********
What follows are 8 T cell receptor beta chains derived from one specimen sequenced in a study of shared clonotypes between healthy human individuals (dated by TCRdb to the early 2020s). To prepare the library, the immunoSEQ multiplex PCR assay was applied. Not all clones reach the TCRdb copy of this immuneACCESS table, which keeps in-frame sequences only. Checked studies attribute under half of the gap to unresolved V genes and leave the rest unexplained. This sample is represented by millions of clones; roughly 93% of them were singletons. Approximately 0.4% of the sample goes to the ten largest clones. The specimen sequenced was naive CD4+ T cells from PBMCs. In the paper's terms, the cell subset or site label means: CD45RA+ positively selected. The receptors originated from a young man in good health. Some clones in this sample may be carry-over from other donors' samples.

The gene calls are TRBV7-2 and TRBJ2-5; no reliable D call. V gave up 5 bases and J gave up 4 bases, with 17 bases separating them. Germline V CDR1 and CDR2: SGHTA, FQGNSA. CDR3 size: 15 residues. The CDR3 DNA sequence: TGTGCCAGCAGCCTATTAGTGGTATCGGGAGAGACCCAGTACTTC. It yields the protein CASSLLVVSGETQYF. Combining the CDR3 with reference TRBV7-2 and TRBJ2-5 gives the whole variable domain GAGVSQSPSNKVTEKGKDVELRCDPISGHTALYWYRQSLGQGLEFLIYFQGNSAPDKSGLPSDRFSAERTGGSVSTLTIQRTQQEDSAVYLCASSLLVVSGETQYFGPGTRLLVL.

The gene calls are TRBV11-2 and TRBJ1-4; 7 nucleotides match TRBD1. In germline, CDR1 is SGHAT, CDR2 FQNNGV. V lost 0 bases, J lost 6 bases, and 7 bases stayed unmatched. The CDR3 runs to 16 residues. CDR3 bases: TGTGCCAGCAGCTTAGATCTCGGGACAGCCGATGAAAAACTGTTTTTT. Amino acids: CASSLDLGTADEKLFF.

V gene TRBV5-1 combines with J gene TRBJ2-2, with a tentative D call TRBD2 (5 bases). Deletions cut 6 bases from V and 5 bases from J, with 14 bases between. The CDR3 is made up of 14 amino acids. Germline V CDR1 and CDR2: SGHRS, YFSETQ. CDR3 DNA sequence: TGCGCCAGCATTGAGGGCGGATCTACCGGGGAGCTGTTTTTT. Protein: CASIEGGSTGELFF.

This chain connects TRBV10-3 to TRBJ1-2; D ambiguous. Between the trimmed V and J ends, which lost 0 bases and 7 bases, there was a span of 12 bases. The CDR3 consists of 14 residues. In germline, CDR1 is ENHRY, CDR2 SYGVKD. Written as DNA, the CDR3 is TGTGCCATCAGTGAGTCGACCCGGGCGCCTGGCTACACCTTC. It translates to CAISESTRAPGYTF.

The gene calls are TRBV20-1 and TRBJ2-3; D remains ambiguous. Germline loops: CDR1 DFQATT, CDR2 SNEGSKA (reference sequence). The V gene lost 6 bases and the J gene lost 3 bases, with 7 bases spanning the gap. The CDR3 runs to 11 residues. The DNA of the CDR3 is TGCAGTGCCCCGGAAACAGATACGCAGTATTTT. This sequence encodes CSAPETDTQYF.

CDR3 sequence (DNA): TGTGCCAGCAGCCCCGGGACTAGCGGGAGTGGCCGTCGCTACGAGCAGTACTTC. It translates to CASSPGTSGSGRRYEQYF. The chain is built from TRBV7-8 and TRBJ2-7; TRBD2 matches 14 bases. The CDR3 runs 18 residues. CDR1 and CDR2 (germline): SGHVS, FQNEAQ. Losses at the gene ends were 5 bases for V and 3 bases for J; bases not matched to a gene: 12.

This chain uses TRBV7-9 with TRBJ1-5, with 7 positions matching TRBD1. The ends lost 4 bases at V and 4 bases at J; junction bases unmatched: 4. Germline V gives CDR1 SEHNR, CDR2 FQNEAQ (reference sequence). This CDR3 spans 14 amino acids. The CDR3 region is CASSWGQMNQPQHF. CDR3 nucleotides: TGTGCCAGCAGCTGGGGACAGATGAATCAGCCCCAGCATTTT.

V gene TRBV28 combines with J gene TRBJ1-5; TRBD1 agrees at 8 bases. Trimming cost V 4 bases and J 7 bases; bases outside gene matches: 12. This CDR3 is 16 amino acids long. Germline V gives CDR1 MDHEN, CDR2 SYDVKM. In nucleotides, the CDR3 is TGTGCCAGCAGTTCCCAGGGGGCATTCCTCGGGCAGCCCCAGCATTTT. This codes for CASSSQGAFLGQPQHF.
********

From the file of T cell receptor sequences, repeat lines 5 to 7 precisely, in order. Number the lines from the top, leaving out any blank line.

This chain connects TRBV10-3 to TRBJ1-2; D ambiguous. Between the trimmed V and J ends, which lost 0 bases and 7 bases, there was a span of 12 bases. The CDR3 consists of 14 residues. In germline, CDR1 is ENHRY, CDR2 SYGVKD. Written as DNA, the CDR3 is TGTGCCATCAGTGAGTCGACCCGGGCGCCTGGCTACACCTTC. It translates to CAISESTRAPGYTF.

The gene calls are TRBV20-1 and TRBJ2-3; D remains ambiguous. Germline loops: CDR1 DFQATT, CDR2 SNEGSKA (reference sequence). The V gene lost 6 bases and the J gene lost 3 bases, with 7 bases spanning the gap. The CDR3 runs to 11 residues. The DNA of the CDR3 is TGCAGTGCCCCGGAAACAGATACGCAGTATTTT. This sequence encodes CSAPETDTQYF.

CDR3 sequence (DNA): TGTGCCAGCAGCCCCGGGACTAGCGGGAGTGGCCGTCGCTACGAGCAGTACTTC. It translates to CASSPGTSGSGRRYEQYF. The chain is built from TRBV7-8 and TRBJ2-7; TRBD2 matches 14 bases. The CDR3 runs 18 residues. CDR1 and CDR2 (germline): SGHVS, FQNEAQ. Losses at the gene ends were 5 bases for V and 3 bases for J; bases not matched to a gene: 12.